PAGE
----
Joburg’s budget cuts capital spending amid cost saving by Treasury

The MMC for Finance in Johannesburg Funzela Ngobeni tabled a R59bn budget on Thursday, which will see an increase in the operating budget to R51bn but a cut of just under R1bn in capital expenditure to R7.8bn.

The country’s economic hub is under financial pressure with National Treasury cutting municipal grants for 2018/2019 as part of the February budget’s plan to reduce the fiscal deficit.

“The task of balancing tough economic times, felt most by our poorest residents, against the enormous backlogs in our City is a daunting one,” said Ngobeni, member of the mayoral committee.

Ngobeni told the council sitting that Treasury and the Department of Human Settlements ended the Joburg Urban Settlements Grant of R363m, despite a need for 300 000 city housing opportunities.

The capital budget allocated to Joburg to maintain and build infrastructure in 2017/2018 was R8.6bn. According to an adjustment note in February, this was reduced by R1.2bn in that financial year “in the interest of financial sustainability and necessitated, inter alia, by the need to suspend projects linked to grant funding where the disbursement of the grant is no longer guaranteed”.

Upgrades to informal settlements and hostels

The City’s Housing Department was allocated a capital budget of R3.4bn over the next three years and an operational budget of R1bn for 2018/2019. R14m of the capital budget in housing will go towards formalising some of the 190 informal settlements that dot Johannesburg, while R60m has been allocated towards refurbishing hostels such as Diepkloof and Madala.

Johannesburg Mayor Herman Mashaba is forging ahead with his plan to develop low cost housing.

Ngobeni detailed that 12 City owned properties have already been released for this purpose and another 71 will be bought by the end of the financial year. R46m has been allocated to buy buildings in the inner city for this purpose and the City will hold discussions with private owners of derelict buildings to this effect.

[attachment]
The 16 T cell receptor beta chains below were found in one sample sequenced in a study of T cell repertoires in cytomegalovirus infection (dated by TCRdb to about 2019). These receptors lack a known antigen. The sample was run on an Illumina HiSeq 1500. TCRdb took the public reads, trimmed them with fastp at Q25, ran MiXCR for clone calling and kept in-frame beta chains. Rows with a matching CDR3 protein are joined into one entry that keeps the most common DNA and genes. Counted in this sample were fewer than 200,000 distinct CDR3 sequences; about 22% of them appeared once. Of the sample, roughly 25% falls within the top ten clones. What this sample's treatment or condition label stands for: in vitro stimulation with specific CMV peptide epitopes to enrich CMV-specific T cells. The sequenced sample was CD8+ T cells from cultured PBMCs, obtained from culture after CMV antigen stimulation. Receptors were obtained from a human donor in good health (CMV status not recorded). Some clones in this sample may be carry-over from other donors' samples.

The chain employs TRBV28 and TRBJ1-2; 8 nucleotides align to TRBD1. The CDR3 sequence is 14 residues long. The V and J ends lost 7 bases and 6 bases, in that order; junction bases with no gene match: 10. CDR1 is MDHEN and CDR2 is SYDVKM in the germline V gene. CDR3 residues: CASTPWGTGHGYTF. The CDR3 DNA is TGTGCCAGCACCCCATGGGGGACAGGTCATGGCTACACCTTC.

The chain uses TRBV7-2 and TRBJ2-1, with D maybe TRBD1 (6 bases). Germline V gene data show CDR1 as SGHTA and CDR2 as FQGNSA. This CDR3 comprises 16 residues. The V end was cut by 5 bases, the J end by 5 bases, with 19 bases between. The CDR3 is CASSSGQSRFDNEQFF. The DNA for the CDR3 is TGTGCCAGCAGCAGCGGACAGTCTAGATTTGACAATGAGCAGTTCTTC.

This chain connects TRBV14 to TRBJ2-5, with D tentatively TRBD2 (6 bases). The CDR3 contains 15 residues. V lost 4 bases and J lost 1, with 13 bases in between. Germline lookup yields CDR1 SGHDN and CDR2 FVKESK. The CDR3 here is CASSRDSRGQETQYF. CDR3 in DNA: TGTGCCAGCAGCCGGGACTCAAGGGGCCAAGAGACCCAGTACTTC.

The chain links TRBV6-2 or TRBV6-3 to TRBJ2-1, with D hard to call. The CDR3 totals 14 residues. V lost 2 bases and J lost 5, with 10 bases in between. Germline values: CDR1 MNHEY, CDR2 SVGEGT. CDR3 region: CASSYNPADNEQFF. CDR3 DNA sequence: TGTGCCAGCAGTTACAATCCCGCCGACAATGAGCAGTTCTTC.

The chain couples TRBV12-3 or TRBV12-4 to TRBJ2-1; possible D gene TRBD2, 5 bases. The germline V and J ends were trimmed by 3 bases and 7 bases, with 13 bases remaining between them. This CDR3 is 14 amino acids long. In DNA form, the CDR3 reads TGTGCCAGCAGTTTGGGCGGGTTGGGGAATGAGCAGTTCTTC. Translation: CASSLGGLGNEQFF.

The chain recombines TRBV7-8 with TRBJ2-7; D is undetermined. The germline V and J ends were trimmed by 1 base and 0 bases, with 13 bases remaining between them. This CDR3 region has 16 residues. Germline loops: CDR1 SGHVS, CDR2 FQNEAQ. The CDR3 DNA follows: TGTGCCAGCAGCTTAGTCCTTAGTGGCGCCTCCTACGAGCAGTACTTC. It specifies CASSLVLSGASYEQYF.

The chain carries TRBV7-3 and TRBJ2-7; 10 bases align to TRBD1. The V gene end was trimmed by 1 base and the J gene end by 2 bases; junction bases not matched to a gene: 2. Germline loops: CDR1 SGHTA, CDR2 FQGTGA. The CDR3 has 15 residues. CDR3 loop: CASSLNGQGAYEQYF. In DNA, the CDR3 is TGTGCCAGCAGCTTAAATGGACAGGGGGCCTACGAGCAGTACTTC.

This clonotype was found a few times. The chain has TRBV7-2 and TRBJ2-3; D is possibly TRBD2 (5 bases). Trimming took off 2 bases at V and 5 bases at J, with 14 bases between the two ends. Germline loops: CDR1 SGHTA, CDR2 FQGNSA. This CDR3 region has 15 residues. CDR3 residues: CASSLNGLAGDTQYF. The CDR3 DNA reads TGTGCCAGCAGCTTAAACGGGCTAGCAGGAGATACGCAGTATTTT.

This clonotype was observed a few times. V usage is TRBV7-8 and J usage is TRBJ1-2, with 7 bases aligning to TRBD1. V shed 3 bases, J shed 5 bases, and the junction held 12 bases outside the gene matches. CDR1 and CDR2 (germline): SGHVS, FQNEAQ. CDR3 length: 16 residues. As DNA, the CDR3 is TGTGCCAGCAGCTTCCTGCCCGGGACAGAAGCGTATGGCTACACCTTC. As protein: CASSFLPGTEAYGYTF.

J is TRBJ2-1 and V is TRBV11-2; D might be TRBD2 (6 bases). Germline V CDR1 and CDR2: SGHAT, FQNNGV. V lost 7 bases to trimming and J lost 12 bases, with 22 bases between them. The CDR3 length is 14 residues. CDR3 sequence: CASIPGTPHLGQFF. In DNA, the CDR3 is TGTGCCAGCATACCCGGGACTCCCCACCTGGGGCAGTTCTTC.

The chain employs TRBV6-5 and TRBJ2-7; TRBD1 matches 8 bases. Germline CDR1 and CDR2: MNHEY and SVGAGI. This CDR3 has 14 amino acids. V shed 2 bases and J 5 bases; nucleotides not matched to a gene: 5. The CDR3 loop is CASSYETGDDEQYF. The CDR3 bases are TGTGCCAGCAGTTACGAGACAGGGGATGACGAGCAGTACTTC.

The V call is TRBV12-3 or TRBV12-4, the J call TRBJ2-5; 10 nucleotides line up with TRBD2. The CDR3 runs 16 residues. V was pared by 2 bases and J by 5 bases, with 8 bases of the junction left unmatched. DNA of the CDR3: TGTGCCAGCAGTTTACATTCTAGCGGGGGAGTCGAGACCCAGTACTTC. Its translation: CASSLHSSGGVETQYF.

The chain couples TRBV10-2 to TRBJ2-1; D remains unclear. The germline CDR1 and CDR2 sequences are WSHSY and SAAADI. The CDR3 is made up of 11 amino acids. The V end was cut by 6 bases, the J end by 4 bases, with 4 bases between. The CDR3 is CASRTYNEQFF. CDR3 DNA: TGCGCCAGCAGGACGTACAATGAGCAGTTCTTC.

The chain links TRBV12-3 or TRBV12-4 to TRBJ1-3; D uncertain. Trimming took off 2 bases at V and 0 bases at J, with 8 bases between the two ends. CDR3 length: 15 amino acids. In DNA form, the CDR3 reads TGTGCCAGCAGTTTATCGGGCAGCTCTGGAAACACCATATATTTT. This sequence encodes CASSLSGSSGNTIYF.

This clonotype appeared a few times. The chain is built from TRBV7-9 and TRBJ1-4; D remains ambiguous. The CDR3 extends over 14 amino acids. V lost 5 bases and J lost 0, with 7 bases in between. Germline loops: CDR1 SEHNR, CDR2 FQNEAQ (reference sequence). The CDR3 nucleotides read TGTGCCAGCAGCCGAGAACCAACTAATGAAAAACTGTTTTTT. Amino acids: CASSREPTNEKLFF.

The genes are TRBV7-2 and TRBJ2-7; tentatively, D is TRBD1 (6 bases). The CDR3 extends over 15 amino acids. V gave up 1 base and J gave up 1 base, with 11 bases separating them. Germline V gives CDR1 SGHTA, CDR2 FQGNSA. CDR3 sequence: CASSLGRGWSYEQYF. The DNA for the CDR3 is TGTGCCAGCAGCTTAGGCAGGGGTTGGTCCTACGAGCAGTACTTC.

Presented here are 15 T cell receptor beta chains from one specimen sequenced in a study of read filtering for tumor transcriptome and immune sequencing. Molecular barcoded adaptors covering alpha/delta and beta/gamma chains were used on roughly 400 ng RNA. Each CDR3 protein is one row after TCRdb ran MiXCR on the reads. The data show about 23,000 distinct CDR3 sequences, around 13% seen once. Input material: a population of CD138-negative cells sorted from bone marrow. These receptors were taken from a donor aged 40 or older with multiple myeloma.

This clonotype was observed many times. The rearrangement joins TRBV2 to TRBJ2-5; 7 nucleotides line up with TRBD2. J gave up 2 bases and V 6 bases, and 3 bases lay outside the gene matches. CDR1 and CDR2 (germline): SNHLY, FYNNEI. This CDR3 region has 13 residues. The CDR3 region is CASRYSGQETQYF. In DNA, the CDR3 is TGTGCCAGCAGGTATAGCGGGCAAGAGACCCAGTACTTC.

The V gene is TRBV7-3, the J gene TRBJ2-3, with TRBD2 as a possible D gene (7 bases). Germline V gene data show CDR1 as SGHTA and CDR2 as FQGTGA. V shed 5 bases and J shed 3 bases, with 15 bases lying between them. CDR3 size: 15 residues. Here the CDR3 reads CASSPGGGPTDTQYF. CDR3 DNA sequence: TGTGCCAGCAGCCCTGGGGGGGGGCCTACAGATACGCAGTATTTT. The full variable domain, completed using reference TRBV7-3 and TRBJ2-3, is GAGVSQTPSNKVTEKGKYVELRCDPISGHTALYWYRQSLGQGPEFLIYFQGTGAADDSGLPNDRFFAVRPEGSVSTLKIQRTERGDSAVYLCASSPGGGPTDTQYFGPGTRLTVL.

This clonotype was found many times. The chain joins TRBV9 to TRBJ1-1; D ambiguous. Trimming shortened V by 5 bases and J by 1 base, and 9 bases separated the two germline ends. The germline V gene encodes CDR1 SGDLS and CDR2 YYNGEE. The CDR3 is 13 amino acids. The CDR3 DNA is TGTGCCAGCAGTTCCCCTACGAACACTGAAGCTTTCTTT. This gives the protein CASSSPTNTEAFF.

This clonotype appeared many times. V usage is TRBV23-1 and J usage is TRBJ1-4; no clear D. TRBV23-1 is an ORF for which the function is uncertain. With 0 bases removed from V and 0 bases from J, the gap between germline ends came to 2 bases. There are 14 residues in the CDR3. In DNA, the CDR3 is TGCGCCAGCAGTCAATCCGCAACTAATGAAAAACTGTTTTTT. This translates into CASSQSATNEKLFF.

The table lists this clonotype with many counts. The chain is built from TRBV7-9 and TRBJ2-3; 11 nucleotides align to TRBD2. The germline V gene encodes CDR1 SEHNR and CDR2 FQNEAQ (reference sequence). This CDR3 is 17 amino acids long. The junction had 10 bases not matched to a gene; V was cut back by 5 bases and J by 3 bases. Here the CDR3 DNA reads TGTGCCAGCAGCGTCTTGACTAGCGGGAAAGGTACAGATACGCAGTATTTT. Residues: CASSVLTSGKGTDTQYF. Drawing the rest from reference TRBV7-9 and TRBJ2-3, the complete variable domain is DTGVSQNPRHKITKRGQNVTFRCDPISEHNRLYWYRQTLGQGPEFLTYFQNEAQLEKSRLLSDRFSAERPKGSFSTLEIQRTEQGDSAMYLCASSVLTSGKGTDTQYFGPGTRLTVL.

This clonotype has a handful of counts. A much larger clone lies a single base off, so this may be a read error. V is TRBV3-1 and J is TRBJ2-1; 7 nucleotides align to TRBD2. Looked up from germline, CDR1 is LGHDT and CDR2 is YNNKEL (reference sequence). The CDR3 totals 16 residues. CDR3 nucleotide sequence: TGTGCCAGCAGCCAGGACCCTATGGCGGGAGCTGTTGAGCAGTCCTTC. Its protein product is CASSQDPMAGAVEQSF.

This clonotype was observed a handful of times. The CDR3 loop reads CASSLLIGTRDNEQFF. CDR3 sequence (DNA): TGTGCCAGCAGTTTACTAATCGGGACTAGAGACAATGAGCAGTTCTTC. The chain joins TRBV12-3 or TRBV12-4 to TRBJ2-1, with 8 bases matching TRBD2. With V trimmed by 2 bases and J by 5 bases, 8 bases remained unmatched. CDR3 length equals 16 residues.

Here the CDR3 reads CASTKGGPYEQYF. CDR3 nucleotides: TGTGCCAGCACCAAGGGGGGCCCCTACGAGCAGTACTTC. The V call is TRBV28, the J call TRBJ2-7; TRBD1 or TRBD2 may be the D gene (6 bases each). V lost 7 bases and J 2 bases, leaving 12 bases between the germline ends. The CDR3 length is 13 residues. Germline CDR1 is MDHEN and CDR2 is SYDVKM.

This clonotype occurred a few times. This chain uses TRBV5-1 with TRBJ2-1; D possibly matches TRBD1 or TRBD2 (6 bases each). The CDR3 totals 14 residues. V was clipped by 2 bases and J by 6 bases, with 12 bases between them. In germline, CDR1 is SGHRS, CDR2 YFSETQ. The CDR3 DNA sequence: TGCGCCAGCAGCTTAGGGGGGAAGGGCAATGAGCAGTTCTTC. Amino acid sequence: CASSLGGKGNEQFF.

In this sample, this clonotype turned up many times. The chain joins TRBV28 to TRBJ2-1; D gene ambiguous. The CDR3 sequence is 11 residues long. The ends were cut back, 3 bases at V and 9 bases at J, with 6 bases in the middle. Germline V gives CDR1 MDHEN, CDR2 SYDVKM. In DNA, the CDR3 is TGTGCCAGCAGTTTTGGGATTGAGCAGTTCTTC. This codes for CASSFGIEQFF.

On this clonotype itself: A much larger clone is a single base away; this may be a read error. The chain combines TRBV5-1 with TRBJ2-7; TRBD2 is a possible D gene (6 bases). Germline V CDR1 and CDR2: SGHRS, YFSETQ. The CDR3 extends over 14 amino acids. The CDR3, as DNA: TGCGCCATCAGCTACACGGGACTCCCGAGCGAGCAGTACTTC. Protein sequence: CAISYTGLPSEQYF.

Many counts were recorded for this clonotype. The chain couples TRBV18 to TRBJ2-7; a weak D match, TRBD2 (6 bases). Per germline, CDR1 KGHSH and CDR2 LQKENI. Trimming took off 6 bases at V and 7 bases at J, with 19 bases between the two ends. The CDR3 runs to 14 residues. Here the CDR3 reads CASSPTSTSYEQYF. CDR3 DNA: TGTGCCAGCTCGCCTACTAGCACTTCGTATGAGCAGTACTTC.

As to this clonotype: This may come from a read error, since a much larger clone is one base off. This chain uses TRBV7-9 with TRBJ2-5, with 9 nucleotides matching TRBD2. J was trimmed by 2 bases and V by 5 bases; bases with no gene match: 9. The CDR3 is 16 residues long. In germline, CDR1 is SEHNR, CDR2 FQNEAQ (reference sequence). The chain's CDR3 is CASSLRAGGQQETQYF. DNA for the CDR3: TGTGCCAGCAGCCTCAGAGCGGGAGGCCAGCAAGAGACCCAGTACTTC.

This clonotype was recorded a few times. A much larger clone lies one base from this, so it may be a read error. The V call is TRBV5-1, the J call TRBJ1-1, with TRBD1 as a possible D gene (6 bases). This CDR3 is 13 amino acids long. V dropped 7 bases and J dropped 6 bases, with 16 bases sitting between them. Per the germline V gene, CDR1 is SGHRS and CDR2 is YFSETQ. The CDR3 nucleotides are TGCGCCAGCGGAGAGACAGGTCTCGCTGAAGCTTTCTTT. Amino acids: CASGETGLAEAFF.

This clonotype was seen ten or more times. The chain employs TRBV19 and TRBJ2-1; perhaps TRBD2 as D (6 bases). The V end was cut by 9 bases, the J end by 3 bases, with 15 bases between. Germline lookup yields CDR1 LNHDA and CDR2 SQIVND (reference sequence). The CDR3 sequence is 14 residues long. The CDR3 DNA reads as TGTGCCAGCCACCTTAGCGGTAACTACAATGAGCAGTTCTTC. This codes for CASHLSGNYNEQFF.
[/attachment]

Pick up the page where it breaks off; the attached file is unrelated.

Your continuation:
Tariff hikes

Seventy-four-percent of the City’s budget comes from revenue it collects from rates and services provided. Electricity prices will rise by 7.3% for Johannesburg residents in 2018/2019 (higher than inflation of the estimated 5.2% in 2018).

Water, sewerage and sanitation tariffs will see a steep increase of 14% and there will be a reduction on the costs of sanitation services for smaller homes (erf size up to 300 square metres) from R250 to R196.

Ngobeni said the higher electricity and water tariffs are required to refurbish ageing infrastructure and electrify informal settlements.

Property rate tariffs

Ngobeni addressed the thorny issue of property valuations which has seen some Johannesburg residents seeing an increase of between 60% and 500% in their property values, which in turn lead to a hike in rates.

Ngobeni bemoaned the process taking place every 4 years admitting the impact of a 5-year increase on residents is difficult.

The new property rate tariffs will come into effect in July.

All ratepayers who have objected to their valuation will continue paying what they have paid historically until the objection process is completed.

According to Ngobeni, the City has received 50 000 objections online, less than half that were lodged during the 2013 Valuations Roll and the number of complaints constitute only 4% of the properties in Johannesburg.

Capital spending

Johannesburg’s budget in 2018/2019 of R59bn represents a 7% increase from the previous year but much of this figure is allocated towards operational expenses and will see cuts to the capital budget.

However, the country’s economic hub has ambitious plans for infrastructure in two key areas, water and electricity.

City Power and Johannesburg Water are allocated R6bn in capital expenditure, collectively over the next three years. The City Power budget to extend electrification and upgrade infrastructure represents a massive 25% increase from the previous year.

Mashaba in his State of The City Address earlier in May blamed the previous administration under the ANC for allowing infrastructure to deteriorate.

His administration faces the difficult juggling act of being in a multi-party coalition with the Economic Freedom Fighters backing the DA.

Ngobeni referred to the other parties several times during his speech and acknowledged that some of the budget items come from the EFF, such as extended operating hours for clinics and mobile health services.

Johannesburg will insource some of the trainees within the Jozi@Work and waste removal agency Pikitup will hire 1 400 new employees from their ranks.

The City plans to pilot a project which will allow pensioners to use Metrobus services for free, outside peak hours.

The ANC has blamed Mashaba for the cash flow issues in the City, calling it a crisis.


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